Master's thesis research is the central element of the 4+1 Thesis Track degree. The thesis normally is an extension of research conducted at the undergraduate level and tied closely to the research advisor’s interest and expertise. A student conducting a thesis in partial fulfillment of the 4+1 degree in Neuroscience will assemble a thesis committee of three faculty members, two of whom must be members of the Neuroscience Graduate Program. The student will prepare a written thesis prospectus for the committee, not to exceed 5 pages. The prospectus should describe briefly the specific hypotheses, the most relevant literature, the proposed methodology and data analysis, and the expected outcomes and significance of the project. Within one week after submission of the prospectus to committee members, the student will meet with the full committee for comments and guidance. The meeting with the thesis committee should occur prior to October 1 of the 4+1 year of study. Upon completion of the thesis, the committee will read and review the final thesis document and evaluate student performance at a formal thesis defense. The final document submitted to the Science and Engineering Graduate office following the thesis defense is due in late March for spring graduation or late July for summer graduation. The exact dates vary from year to year. Details about the thesis can be found in the School of Science and Engineering's Thesis Preparation Guidelines. For additional information, contact Dr. Wee or Dr. Dohanich.
The Thesis Track degree will require 24 credits at the graduate level, and the Non-thesis Track degree will require 30 credits at the graduate level. Up to 12 credits may be earned prior to the fifth year of study at the 6000 level, but only 6 of these credits may be applied toward both the baccalaureate and master's degrees. Students who accumulate more than 120 credits prior to earning the baccalaureate degree may apply additional graduate level credits to the M.S., provided these credits are not needed for the baccalaureate degree. The curriculum is flexible and specific to each individual student. However, the course plan must be developed in consultation with Peter Bowling.
Note: 4+1 students are required to take Methods in Neuroscience, Graduate Neuroscience and Trends/Seminar (1 or both semesters).
|Course List for the M.S. Degree in Neuroscience at Tulane University|
|Course Code||Semester||Credits||Course Name||Instructor|
||Spring||3||Physical Dimensions of Aging
|NSCI 6150/6155||Fall||3,1||Methods in Neuroscience / Lab
|NSCI 6030||Fall, Spring||1||Neuroscience Seminar||Bowling|
|NSCI 6040||Fall, Spring||1||Trends in Neuroscience||Bowling|
|NSCI 6110||Fall||3||Brain and Language||Howard|
|NSCI 6320||Spring||3||Systems Neuroscience||Schrader|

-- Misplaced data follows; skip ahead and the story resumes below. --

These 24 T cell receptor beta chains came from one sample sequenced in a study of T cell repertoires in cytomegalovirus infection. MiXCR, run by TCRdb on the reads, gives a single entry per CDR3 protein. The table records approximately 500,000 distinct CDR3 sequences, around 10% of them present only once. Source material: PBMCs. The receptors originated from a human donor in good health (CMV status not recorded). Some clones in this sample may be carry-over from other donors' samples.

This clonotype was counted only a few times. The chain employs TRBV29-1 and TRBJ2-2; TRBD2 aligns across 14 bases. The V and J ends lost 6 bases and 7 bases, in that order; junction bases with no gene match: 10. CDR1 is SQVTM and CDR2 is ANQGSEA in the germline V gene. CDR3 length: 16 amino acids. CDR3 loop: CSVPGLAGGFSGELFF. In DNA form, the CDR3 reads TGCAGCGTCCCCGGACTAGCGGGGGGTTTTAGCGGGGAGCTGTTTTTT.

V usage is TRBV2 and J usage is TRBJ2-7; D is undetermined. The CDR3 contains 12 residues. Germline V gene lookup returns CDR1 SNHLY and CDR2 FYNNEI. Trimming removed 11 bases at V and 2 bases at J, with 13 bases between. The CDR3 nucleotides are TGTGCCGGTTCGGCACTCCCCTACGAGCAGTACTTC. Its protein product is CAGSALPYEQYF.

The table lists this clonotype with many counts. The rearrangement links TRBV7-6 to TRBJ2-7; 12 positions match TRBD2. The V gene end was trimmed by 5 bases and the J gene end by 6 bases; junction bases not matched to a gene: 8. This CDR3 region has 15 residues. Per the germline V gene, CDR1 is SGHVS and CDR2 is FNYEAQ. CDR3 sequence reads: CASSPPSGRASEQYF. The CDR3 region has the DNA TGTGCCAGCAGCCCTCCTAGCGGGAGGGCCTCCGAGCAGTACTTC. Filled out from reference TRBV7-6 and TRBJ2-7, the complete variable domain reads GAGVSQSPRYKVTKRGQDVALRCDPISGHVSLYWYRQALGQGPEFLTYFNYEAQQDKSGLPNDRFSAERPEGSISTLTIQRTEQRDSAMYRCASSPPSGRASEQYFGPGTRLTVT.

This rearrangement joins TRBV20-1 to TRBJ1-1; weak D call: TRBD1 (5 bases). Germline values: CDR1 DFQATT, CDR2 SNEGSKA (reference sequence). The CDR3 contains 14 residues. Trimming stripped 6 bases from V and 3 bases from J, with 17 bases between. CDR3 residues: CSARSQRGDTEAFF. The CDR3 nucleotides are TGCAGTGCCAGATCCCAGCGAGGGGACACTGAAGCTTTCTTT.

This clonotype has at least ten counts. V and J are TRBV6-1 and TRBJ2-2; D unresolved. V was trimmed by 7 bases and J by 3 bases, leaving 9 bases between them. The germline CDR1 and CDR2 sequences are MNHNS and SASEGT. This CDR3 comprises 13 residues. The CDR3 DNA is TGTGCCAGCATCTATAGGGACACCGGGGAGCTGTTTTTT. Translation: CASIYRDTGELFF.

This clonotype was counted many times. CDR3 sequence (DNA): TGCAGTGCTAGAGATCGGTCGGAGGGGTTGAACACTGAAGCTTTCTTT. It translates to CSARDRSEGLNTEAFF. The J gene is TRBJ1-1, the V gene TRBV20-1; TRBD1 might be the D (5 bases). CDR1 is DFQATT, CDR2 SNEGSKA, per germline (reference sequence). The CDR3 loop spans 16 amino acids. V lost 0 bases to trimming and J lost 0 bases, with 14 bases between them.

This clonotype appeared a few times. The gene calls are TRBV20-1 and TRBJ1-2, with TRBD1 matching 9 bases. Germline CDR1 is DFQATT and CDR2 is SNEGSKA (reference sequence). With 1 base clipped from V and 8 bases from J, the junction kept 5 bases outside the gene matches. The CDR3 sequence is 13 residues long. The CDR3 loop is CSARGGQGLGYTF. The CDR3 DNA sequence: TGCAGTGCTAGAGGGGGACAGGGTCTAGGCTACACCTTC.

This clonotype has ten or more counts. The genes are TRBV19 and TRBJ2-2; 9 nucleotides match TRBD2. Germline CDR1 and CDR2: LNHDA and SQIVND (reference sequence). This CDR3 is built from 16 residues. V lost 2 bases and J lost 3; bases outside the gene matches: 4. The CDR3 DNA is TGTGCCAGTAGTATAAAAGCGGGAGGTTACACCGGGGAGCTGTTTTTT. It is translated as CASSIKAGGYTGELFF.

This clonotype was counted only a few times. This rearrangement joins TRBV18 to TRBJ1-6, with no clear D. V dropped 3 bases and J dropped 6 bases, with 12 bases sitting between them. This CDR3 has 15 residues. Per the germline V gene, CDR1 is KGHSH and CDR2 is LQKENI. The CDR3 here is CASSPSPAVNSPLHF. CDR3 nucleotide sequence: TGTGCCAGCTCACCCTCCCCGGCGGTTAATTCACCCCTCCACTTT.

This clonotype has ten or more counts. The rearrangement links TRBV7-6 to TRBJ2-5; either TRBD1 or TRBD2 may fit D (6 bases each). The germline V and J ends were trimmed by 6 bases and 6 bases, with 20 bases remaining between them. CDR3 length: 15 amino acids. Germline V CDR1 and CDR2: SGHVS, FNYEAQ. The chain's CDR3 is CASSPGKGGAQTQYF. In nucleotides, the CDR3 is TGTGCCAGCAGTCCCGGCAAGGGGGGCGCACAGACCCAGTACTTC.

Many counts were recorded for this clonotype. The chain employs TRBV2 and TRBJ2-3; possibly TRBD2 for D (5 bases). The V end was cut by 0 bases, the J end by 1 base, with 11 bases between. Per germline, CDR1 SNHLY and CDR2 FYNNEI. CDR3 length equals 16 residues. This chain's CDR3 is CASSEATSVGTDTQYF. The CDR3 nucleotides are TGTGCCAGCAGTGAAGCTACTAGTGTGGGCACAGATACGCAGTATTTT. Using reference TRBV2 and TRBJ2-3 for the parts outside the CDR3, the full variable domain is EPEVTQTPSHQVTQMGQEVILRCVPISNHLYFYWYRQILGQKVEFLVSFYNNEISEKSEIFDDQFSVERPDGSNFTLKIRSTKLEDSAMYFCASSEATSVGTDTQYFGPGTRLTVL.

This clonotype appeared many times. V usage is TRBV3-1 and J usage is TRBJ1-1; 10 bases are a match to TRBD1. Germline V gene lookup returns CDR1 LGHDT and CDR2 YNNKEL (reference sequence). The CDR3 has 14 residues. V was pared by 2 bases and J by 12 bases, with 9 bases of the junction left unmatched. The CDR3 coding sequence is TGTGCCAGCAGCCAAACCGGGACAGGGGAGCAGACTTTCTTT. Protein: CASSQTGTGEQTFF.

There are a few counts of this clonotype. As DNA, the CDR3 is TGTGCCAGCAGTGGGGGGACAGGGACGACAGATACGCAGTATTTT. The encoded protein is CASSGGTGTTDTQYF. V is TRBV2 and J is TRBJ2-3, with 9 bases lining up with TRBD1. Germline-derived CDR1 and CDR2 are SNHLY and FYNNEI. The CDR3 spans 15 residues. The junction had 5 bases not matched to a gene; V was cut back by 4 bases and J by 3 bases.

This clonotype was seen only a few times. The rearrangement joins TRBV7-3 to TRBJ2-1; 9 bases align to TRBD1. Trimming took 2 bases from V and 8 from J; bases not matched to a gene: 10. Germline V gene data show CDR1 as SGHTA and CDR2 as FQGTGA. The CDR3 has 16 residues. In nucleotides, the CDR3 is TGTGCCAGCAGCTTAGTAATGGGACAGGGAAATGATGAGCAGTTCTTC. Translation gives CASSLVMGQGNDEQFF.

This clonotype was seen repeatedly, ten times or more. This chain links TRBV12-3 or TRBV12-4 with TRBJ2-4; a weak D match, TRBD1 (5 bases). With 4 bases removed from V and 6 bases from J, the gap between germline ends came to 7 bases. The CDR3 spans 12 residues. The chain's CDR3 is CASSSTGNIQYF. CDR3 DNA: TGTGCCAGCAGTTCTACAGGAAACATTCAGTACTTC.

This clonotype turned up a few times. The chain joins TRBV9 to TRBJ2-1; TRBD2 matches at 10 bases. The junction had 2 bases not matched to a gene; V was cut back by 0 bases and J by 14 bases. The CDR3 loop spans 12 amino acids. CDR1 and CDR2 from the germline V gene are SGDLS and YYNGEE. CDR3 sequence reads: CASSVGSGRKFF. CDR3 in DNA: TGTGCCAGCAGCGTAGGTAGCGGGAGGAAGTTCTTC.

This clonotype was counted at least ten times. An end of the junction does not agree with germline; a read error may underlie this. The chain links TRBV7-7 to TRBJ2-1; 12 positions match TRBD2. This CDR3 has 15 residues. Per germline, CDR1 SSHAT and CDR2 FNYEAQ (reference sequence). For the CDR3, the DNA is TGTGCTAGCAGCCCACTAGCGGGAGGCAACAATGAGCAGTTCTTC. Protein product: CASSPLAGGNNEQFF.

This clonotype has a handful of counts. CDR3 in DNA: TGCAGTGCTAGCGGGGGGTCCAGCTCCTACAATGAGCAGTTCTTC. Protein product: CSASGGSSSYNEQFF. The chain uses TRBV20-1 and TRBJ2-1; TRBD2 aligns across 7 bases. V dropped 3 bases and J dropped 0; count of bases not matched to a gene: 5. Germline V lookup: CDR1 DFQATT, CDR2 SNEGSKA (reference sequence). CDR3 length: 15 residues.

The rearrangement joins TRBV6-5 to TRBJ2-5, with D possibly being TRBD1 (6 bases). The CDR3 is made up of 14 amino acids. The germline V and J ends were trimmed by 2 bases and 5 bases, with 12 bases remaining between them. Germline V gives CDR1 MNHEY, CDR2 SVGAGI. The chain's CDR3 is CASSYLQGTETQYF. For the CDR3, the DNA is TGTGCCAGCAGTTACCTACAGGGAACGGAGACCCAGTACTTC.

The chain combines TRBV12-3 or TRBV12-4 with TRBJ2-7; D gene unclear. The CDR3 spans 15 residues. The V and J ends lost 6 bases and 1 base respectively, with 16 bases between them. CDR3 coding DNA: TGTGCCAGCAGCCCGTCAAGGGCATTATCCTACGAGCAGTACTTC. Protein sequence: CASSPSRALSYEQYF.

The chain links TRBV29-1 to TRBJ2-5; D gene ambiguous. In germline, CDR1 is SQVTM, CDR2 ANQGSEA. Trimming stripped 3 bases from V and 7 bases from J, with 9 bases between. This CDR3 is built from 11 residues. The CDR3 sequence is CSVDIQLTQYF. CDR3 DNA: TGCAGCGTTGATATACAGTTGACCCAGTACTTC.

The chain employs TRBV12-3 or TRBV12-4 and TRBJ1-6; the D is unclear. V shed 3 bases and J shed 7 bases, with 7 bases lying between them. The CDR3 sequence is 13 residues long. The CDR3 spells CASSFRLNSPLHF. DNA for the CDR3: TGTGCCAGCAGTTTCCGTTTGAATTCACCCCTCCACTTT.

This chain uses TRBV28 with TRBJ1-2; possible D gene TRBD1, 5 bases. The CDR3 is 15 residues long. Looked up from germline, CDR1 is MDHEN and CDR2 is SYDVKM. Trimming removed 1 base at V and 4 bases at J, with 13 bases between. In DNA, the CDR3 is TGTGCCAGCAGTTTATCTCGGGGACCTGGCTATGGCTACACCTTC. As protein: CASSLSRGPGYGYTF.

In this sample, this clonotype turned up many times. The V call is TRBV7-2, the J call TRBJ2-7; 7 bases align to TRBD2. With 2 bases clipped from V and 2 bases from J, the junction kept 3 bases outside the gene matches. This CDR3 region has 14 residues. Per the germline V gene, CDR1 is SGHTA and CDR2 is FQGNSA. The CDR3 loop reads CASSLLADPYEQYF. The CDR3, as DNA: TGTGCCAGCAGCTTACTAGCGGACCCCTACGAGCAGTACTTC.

|NSCI 6333||Fall||3||Neurobiology of Learning and Memory||Daniel|
|NSCI 6340||Spring||3||Neurobiology of Disease||Cronin|
|NSCI 6350||Spring||3||Developmental Neurobiology||Staff|
|NSCI 6370||Fall||3||Molecular Neurobiology||Hall|
||Fall||3||Synaptic Organization of the Brain
|NSCI 6060||Spring||3||Behavioral Endocrinology||Dohanich/Wee|
|NSCI 6380||Spring||3||Cognitive Neuroscience||Golob|
|NSCI 6890, 6891, 6892
|NSCI 6900||Fall, Spring||3||Service Learning Internship||Bowling|
||Cognitive Neuroscience Graduate Seminar
|NSCI 7100||Fall, Spring||0-4||Special Topics in Neuroscience||Staff|
|NSCI 7110||Fall||3||Graduate Neuroscience||Tasker|
|NSCI 7981||Fall, Spring||1-3||Research in Neuroscience||Staff|
|SCEN 7030/7035||Fall||3, 1||Anatomy and Physiology I /Lab||Dancisak/Parrish|
|SCEN 7040/7045||Spring||3, 1||Anatomy and Physiology II /Lab||Dancisak/Parrish|
|CELL 6010||Fall||3||Cellular Biochemistry||Hopkins|
|CELL 6080||Spring||3||Advanced Developmental and Cell Biology II
|CELL 6110/6111||Fall, Spring
||Cells and Tissues/Lab||Boudaba|
|CELL 6130||Fall||4||Embryology - Lecture and Lab||Manjong|
|CELL 6160||Fall||3||Developmental Biology||Chen|
|CELL 6210||Fall||3||Cellular Physiology||Cronin|
||Fall, Spring||3||Cell Biology||Dotson|
|CELL 6030||Fall, Spring||3||Molecular Biology||Staff|
|PSYC 6090||Fall||3||Univariate Statistics I||Corey|
|PSYC 6110 (S)||Spring||3||Psychological Applications of Univariate Statistics II||Corey|
|PSYC 6130||Fall||3||Psychological Applications of Multivariate Statistics||Corey|
|EBIO 6080||Spring||3||Biostatistics and Experimental Design||Zawacki|
|Example Curriculum (Non-thesis) - 6 credits at 6000 level from undergrad|
|NSCI 7110 (3) - required
|NSCI 6150 (3) - required
|NSCI 6030 & 6040 (2) - required but can be taken Spring semester
|Elective (2-3)||Elective (2-3)|
|Elective (2-3)||Elective (2-3)|
View a list of all graduate courses available to graduate students in neuroscience.